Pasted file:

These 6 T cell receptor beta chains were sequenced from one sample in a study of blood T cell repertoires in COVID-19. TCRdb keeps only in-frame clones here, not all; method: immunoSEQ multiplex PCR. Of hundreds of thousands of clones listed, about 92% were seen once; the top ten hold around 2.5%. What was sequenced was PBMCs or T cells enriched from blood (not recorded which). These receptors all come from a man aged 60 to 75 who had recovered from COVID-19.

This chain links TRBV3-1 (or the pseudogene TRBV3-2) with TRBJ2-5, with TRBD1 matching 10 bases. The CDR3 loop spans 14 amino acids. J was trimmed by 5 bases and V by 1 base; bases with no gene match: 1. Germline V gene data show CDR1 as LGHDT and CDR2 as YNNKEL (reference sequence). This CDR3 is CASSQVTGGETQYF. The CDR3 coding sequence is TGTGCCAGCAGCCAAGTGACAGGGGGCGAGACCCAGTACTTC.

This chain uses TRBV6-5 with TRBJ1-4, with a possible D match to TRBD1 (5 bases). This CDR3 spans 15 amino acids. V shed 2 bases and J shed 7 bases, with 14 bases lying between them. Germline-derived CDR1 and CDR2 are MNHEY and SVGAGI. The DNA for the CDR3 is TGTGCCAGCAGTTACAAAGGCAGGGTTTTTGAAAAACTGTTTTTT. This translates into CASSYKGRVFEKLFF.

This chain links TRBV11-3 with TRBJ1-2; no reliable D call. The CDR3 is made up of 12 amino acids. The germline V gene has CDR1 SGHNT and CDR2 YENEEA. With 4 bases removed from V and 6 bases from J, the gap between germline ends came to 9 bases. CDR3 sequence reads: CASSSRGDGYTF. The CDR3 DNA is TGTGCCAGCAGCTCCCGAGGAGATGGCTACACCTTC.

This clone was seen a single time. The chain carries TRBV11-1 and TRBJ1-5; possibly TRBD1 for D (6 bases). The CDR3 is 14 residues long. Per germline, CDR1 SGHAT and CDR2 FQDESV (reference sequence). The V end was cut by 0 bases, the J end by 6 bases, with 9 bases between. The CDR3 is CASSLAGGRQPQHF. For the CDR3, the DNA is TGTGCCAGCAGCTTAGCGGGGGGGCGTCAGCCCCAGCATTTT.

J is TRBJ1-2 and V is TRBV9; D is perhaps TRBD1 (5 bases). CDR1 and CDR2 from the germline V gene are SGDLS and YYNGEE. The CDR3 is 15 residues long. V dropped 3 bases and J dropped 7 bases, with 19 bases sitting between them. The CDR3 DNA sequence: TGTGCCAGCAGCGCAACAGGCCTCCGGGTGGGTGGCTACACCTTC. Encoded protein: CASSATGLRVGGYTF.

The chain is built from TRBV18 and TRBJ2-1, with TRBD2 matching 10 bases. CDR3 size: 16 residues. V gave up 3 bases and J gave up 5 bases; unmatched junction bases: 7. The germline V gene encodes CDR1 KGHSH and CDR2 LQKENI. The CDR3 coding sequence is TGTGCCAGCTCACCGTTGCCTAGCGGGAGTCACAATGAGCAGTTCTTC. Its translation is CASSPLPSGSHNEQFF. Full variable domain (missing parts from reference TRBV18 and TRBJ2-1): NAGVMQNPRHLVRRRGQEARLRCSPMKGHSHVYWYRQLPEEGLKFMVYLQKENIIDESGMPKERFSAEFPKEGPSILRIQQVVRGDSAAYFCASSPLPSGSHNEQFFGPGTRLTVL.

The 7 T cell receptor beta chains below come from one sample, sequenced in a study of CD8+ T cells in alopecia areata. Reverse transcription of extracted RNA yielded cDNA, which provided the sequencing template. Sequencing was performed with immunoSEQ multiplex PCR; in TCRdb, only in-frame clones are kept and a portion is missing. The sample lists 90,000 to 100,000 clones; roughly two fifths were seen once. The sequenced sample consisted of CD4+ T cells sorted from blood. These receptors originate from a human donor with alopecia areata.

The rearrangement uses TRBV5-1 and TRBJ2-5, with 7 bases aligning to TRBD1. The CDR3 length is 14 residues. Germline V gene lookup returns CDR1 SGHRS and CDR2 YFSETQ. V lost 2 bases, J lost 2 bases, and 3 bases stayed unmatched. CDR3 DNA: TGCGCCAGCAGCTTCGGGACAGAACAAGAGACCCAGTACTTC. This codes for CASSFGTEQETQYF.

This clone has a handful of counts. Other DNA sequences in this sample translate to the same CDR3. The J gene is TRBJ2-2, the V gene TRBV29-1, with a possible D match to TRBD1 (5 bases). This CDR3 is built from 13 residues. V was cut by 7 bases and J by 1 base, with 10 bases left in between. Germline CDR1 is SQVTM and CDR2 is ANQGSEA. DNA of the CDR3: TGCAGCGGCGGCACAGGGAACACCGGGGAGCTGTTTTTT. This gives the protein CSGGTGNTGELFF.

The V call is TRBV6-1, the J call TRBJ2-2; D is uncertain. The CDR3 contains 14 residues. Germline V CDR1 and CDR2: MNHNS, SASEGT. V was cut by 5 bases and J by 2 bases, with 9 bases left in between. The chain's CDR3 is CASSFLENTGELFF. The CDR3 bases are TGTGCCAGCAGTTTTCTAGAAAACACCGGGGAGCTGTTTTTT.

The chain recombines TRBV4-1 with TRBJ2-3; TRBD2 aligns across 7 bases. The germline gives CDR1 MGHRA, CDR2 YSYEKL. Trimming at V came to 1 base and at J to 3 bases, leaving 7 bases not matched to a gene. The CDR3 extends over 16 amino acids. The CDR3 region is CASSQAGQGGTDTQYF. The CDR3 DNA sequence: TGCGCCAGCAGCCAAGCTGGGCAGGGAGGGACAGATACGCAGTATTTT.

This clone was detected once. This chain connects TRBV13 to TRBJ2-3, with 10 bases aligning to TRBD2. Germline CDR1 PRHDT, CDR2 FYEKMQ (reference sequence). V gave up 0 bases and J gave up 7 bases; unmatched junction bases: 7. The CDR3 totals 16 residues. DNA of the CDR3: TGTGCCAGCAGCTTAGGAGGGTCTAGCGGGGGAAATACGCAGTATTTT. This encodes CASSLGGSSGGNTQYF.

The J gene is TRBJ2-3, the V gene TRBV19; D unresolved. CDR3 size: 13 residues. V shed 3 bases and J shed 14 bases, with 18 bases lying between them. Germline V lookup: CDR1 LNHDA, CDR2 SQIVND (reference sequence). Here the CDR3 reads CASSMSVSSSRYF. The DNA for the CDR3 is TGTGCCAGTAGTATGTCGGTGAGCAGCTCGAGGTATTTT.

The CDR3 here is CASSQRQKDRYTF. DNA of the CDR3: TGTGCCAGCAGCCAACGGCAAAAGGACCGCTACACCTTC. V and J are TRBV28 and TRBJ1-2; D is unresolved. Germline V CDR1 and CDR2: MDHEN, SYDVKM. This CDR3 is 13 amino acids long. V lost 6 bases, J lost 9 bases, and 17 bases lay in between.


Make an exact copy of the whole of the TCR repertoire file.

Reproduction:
These 6 T cell receptor beta chains were sequenced from one sample in a study of blood T cell repertoires in COVID-19. TCRdb keeps only in-frame clones here, not all; method: immunoSEQ multiplex PCR. Of hundreds of thousands of clones listed, about 92% were seen once; the top ten hold around 2.5%. What was sequenced was PBMCs or T cells enriched from blood (not recorded which). These receptors all come from a man aged 60 to 75 who had recovered from COVID-19.

This chain links TRBV3-1 (or the pseudogene TRBV3-2) with TRBJ2-5, with TRBD1 matching 10 bases. The CDR3 loop spans 14 amino acids. J was trimmed by 5 bases and V by 1 base; bases with no gene match: 1. Germline V gene data show CDR1 as LGHDT and CDR2 as YNNKEL (reference sequence). This CDR3 is CASSQVTGGETQYF. The CDR3 coding sequence is TGTGCCAGCAGCCAAGTGACAGGGGGCGAGACCCAGTACTTC.

This chain uses TRBV6-5 with TRBJ1-4, with a possible D match to TRBD1 (5 bases). This CDR3 spans 15 amino acids. V shed 2 bases and J shed 7 bases, with 14 bases lying between them. Germline-derived CDR1 and CDR2 are MNHEY and SVGAGI. The DNA for the CDR3 is TGTGCCAGCAGTTACAAAGGCAGGGTTTTTGAAAAACTGTTTTTT. This translates into CASSYKGRVFEKLFF.

This chain links TRBV11-3 with TRBJ1-2; no reliable D call. The CDR3 is made up of 12 amino acids. The germline V gene has CDR1 SGHNT and CDR2 YENEEA. With 4 bases removed from V and 6 bases from J, the gap between germline ends came to 9 bases. CDR3 sequence reads: CASSSRGDGYTF. The CDR3 DNA is TGTGCCAGCAGCTCCCGAGGAGATGGCTACACCTTC.

This clone was seen a single time. The chain carries TRBV11-1 and TRBJ1-5; possibly TRBD1 for D (6 bases). The CDR3 is 14 residues long. Per germline, CDR1 SGHAT and CDR2 FQDESV (reference sequence). The V end was cut by 0 bases, the J end by 6 bases, with 9 bases between. The CDR3 is CASSLAGGRQPQHF. For the CDR3, the DNA is TGTGCCAGCAGCTTAGCGGGGGGGCGTCAGCCCCAGCATTTT.

J is TRBJ1-2 and V is TRBV9; D is perhaps TRBD1 (5 bases). CDR1 and CDR2 from the germline V gene are SGDLS and YYNGEE. The CDR3 is 15 residues long. V dropped 3 bases and J dropped 7 bases, with 19 bases sitting between them. The CDR3 DNA sequence: TGTGCCAGCAGCGCAACAGGCCTCCGGGTGGGTGGCTACACCTTC. Encoded protein: CASSATGLRVGGYTF.

The chain is built from TRBV18 and TRBJ2-1, with TRBD2 matching 10 bases. CDR3 size: 16 residues. V gave up 3 bases and J gave up 5 bases; unmatched junction bases: 7. The germline V gene encodes CDR1 KGHSH and CDR2 LQKENI. The CDR3 coding sequence is TGTGCCAGCTCACCGTTGCCTAGCGGGAGTCACAATGAGCAGTTCTTC. Its translation is CASSPLPSGSHNEQFF. Full variable domain (missing parts from reference TRBV18 and TRBJ2-1): NAGVMQNPRHLVRRRGQEARLRCSPMKGHSHVYWYRQLPEEGLKFMVYLQKENIIDESGMPKERFSAEFPKEGPSILRIQQVVRGDSAAYFCASSPLPSGSHNEQFFGPGTRLTVL.

The 7 T cell receptor beta chains below come from one sample, sequenced in a study of CD8+ T cells in alopecia areata. Reverse transcription of extracted RNA yielded cDNA, which provided the sequencing template. Sequencing was performed with immunoSEQ multiplex PCR; in TCRdb, only in-frame clones are kept and a portion is missing. The sample lists 90,000 to 100,000 clones; roughly two fifths were seen once. The sequenced sample consisted of CD4+ T cells sorted from blood. These receptors originate from a human donor with alopecia areata.

The rearrangement uses TRBV5-1 and TRBJ2-5, with 7 bases aligning to TRBD1. The CDR3 length is 14 residues. Germline V gene lookup returns CDR1 SGHRS and CDR2 YFSETQ. V lost 2 bases, J lost 2 bases, and 3 bases stayed unmatched. CDR3 DNA: TGCGCCAGCAGCTTCGGGACAGAACAAGAGACCCAGTACTTC. This codes for CASSFGTEQETQYF.

This clone has a handful of counts. Other DNA sequences in this sample translate to the same CDR3. The J gene is TRBJ2-2, the V gene TRBV29-1, with a possible D match to TRBD1 (5 bases). This CDR3 is built from 13 residues. V was cut by 7 bases and J by 1 base, with 10 bases left in between. Germline CDR1 is SQVTM and CDR2 is ANQGSEA. DNA of the CDR3: TGCAGCGGCGGCACAGGGAACACCGGGGAGCTGTTTTTT. This gives the protein CSGGTGNTGELFF.

The V call is TRBV6-1, the J call TRBJ2-2; D is uncertain. The CDR3 contains 14 residues. Germline V CDR1 and CDR2: MNHNS, SASEGT. V was cut by 5 bases and J by 2 bases, with 9 bases left in between. The chain's CDR3 is CASSFLENTGELFF. The CDR3 bases are TGTGCCAGCAGTTTTCTAGAAAACACCGGGGAGCTGTTTTTT.

The chain recombines TRBV4-1 with TRBJ2-3; TRBD2 aligns across 7 bases. The germline gives CDR1 MGHRA, CDR2 YSYEKL. Trimming at V came to 1 base and at J to 3 bases, leaving 7 bases not matched to a gene. The CDR3 extends over 16 amino acids. The CDR3 region is CASSQAGQGGTDTQYF. The CDR3 DNA sequence: TGCGCCAGCAGCCAAGCTGGGCAGGGAGGGACAGATACGCAGTATTTT.

This clone was detected once. This chain connects TRBV13 to TRBJ2-3, with 10 bases aligning to TRBD2. Germline CDR1 PRHDT, CDR2 FYEKMQ (reference sequence). V gave up 0 bases and J gave up 7 bases; unmatched junction bases: 7. The CDR3 totals 16 residues. DNA of the CDR3: TGTGCCAGCAGCTTAGGAGGGTCTAGCGGGGGAAATACGCAGTATTTT. This encodes CASSLGGSSGGNTQYF.

The J gene is TRBJ2-3, the V gene TRBV19; D unresolved. CDR3 size: 13 residues. V shed 3 bases and J shed 14 bases, with 18 bases lying between them. Germline V lookup: CDR1 LNHDA, CDR2 SQIVND (reference sequence). Here the CDR3 reads CASSMSVSSSRYF. The DNA for the CDR3 is TGTGCCAGTAGTATGTCGGTGAGCAGCTCGAGGTATTTT.

The CDR3 here is CASSQRQKDRYTF. DNA of the CDR3: TGTGCCAGCAGCCAACGGCAAAAGGACCGCTACACCTTC. V and J are TRBV28 and TRBJ1-2; D is unresolved. Germline V CDR1 and CDR2: MDHEN, SYDVKM. This CDR3 is 13 amino acids long. V lost 6 bases, J lost 9 bases, and 17 bases lay in between.